Film: “Duvvada Jagannadham”;
Director: Harish Shankar;
Cast: Allu Arjun, Pooja Hegde, Rao Ramesh, Subbaraj, Tanikella Bharani, Posani Krishna Murali and Vennela Kishore;
When you decide to watch Telugu commercial films, especially ones starring Allu Arjun and other stars in his league, it is said that one should leave logic and intellect behind and not nitpick.
This formula applies to Harish Shankar’s “Duvvada Jagannadham” aka “DJ”, a largely predictable but still fun outing that’s a rehash of many popular southern commercial films. The film borrows heavily from Shankar’s “Gentleman” — about a do-gooder-turned-vigilante — but does innovate with a well written comic stretch towards the end, ensuring audiences walk out with a grin on their face.
Arjun plays a Brahmin cook in the film. He keeps talking about the importance of hing (asafoetida) in making a very popular south Indian dish. It only made me realise that the film missed an element like hing, say creativity, to make it a cut above the rest of the commercial films.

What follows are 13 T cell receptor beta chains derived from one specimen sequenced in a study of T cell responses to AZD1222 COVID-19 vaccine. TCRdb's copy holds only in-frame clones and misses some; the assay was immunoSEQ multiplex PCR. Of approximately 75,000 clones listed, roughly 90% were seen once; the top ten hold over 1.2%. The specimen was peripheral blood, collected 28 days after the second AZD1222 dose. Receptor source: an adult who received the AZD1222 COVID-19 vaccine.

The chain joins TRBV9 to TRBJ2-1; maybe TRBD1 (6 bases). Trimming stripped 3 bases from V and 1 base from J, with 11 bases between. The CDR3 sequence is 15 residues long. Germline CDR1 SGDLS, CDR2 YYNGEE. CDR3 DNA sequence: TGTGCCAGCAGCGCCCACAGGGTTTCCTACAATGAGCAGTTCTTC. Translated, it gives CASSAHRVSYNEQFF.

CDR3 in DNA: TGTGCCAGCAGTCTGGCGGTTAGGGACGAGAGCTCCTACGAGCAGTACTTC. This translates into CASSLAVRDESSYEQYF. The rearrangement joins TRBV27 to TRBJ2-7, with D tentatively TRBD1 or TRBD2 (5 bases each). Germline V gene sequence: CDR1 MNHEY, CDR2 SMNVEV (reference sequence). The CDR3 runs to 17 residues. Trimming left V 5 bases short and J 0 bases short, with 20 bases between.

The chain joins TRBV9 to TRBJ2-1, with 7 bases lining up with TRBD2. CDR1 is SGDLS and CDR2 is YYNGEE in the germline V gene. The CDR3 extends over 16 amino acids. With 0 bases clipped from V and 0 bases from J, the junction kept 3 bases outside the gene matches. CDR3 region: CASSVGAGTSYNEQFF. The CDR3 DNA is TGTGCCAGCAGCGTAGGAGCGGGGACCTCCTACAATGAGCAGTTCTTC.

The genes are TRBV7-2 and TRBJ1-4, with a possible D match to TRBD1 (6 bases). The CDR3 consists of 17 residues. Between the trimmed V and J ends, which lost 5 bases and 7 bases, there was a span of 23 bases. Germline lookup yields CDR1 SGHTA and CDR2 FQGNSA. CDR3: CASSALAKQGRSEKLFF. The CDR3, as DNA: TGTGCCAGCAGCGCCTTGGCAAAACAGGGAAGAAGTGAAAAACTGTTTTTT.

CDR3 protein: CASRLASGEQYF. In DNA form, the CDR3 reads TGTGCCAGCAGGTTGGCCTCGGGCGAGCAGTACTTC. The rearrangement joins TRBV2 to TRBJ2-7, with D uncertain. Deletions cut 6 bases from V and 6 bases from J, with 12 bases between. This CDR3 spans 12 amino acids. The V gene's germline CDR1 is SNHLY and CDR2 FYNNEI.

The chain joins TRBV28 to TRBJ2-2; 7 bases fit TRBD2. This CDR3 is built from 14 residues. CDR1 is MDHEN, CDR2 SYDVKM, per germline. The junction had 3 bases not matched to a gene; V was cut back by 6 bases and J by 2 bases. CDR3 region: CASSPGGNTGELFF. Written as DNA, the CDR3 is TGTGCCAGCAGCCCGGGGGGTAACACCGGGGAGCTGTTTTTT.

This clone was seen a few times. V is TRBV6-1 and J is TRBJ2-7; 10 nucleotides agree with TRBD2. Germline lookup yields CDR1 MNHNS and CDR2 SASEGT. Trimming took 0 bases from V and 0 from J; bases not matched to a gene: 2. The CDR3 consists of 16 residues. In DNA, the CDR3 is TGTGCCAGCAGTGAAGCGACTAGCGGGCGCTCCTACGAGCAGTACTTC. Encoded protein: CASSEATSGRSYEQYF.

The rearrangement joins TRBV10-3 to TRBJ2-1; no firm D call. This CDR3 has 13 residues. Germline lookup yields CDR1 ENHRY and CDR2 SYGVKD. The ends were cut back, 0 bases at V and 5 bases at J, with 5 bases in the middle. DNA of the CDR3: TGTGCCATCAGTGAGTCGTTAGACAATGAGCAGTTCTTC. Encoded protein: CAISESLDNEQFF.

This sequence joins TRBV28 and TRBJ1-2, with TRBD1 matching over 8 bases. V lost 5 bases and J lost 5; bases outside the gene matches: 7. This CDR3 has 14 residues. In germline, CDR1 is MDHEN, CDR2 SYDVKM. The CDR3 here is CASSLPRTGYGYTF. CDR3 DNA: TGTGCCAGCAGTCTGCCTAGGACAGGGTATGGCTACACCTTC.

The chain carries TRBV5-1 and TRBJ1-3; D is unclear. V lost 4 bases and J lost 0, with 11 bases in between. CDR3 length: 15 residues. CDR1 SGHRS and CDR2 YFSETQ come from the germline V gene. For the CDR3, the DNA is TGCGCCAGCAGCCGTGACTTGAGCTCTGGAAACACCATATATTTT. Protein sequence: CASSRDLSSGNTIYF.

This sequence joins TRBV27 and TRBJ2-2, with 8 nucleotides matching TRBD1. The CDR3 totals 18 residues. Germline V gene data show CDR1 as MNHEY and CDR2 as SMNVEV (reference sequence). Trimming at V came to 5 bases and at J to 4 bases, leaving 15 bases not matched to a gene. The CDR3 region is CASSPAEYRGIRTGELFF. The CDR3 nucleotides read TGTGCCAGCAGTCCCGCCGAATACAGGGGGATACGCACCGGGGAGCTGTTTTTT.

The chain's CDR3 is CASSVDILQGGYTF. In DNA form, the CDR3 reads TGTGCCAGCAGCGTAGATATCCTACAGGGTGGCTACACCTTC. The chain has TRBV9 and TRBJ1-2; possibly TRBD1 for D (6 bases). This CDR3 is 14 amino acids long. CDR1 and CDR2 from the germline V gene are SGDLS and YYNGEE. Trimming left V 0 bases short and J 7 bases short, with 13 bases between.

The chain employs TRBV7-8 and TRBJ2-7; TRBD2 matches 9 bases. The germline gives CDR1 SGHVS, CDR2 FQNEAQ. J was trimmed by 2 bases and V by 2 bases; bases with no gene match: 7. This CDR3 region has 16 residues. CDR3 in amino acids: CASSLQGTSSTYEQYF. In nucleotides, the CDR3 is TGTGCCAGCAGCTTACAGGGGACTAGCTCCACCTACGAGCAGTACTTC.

It suffers heavily from predictability and if not for that comic stretch in the climax, it would have been plain boring. Thankfully, Harish Shankar proves he has a few tricks up his sleeve and he uses them where it matters the most. For instance, Subbaraj’s character, though slightly irritating in the beginning, helps the film not go down a very predictable path and that words wonders for the film.
Allu Arjun dances like a dream, delivers powerful lines with panache and ease, but you still feel he hasn’t been used to his full ability. It’s not that Arjun is bad in “DJ”, but we have seen him do all of that in his earlier films and it’s a shame we don’t see more from him. As the Brahmin cook, he shows variety in his performance and aces the body language required for the character. As the vigilante, we see him play to the gallery using the same histrionics popularly associated with this kind of cinema.
Pooja Hegde sizzles on the screen in her most glamorous avatar yet. In her introduction scene, the camera is more interested to focus on her navel and she seems very comfortable in putting up a sleaze fest. It’s an art to titillate audiences and Pooja, taking a cue from the failure of “Mohenjo Daro”, scores big and she does it without making her character look vulgar or cheap.
“DJ” could have been even more entertaining given the familiar path it takes to narrate a very predictable story. Nevertheless, thanks to an energetic performance by Arjun and a laugh-out-loud climax stretch, the film doesn’t disappoint. Devi Sri Prasad gives just the kind of music hardcore Arjun fans would expect and he earns wolf whistles with the “Seeti maar” number.